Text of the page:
Governor Chris Sununu was on the Seacoast today, signing two bills dealing with chemical contamination and health risks. 

One bill could lead to stricter limits on PFAS chemicals in drinking water.  

Sununu spoke at Jenness Beach in Rye, near the Coakley Landfill Superfund site and Pease Tradeport.

Both are PFAS hotspots that have raised health concerns for neighbors.  

FLICKR

At a summit in Exeter last week, residents and EPA officials  met to discuss a class of industrial chemicals known as PFAS. It was the first of several sessions addressing concerns about these toxic substances, which have been linked to cancer, among other health problems.  In New Hampshire, these chemicals have been found at high levels at several sites, including Pease International Tradeport and the Saint Gobain plastics factory in Merrimack, prompting concern among nearby communities. State and Federal officials promised action. 

Joe Shlabotnik/flickr

The state says it wants to propose new limits on certain industrial chemicals in drinking water by the start of next year.

It comes after this week's big regional summit on the chemicals, known collectively as PFAS.

At the meeting, New Hampshire residents called for state and federal agencies to manage PFAS contamination more aggressively.

Annie Ropeik / NHPR

New Englanders had a chance to speak out this week about what they want to see in new Environmental Protection Agency rules for industrial chemicals in drinking water – but residents say the proof that they were heard will be in what the regulators do next.

Annie Ropeik / NHPR

New Hampshire residents can have their say Monday night about future federal regulations on a class of potentially toxic industrial chemicals called PFAS.

Exeter will host two days of New England-wide public meetings on the issue.

It’s the EPA’s first regional public engagement on its new standards for PFAS, or per- and polyfluoroalkyl substances.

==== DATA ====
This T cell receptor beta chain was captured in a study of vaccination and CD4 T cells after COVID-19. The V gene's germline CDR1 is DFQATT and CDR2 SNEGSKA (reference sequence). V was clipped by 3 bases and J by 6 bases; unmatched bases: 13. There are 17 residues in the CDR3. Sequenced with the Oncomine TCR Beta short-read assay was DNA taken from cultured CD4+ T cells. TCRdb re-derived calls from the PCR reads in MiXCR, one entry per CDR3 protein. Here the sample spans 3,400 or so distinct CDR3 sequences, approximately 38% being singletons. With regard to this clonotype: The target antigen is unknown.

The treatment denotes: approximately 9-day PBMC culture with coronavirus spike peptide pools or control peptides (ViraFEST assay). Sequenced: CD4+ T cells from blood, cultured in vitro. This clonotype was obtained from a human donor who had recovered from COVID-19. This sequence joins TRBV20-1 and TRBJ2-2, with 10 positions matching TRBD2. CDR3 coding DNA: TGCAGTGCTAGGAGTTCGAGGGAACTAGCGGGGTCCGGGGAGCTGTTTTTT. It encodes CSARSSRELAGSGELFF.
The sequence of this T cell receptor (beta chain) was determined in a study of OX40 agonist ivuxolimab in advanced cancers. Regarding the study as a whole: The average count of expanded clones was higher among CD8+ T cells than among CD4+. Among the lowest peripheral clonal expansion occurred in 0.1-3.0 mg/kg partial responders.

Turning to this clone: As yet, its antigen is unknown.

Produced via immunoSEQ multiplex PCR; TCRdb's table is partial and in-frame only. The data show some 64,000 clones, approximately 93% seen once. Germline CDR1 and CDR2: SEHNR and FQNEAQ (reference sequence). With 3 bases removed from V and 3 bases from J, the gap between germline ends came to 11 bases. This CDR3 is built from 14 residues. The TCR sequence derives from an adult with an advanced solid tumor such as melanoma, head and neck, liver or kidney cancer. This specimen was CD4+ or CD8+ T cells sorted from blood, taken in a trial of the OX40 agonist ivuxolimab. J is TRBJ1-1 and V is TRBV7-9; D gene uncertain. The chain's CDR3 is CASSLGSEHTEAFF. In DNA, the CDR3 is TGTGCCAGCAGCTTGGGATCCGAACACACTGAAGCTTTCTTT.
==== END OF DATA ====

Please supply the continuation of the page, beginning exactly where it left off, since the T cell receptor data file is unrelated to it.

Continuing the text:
Annie Ropeik / NHPR

The federal government has published new data about the health risks of industrial chemicals known as PFAS.

The Centers for Disease Control study backs the concerns of some residents in contaminated areas here in New Hampshire, who say federal and state limits on PFAS aren't strict enough.

Many lawmakers, including New Hampshire’s congressional delegation, called for the study’s release after reports that the White House and Environmental Protection Agency had sought to withhold the data.

Annie Ropeik / NHPR

New Hampshire Sen. Jeanne Shaheen is joining a legislative bid to get a federal study on certain industrial chemicals released.

The Environmental Protection Agency has reportedly spent months blocking publication of the report, from an arm of the Centers for Disease Control and Prevention.

The study reportedly shows that PFAS chemicals may pose more risk to humans than the EPA has previously said.

NHDES

State environmental regulators will ask a North Hampton car wash to change how it disposes of used water, after testing showed high levels of potential toxins.

The investigation comes after two types of contaminants – PFAS and 1,4 dioxane – were found last year in a North Hampton well that served Seacoast residents.

The pollutants were under state limits, but Brendan Kernen of the state’s drinking water protection bureau says the well's operator, Aquarion, shut it off anyway.

EPA

The Environmental Protection Agency will develop new regulations on certain industrial chemicals in drinking water. The substances, called PFAS, have been a problem on New Hampshire's Seacoast and elsewhere.

EPA Administrator Scott Pruitt said at a summit on PFAS in Washington on Tuesday that they’ll talk about the issue in Portsmouth next month.

New Hampshire environmental regulators joined officials from at least 30 other states and tribes at the summit.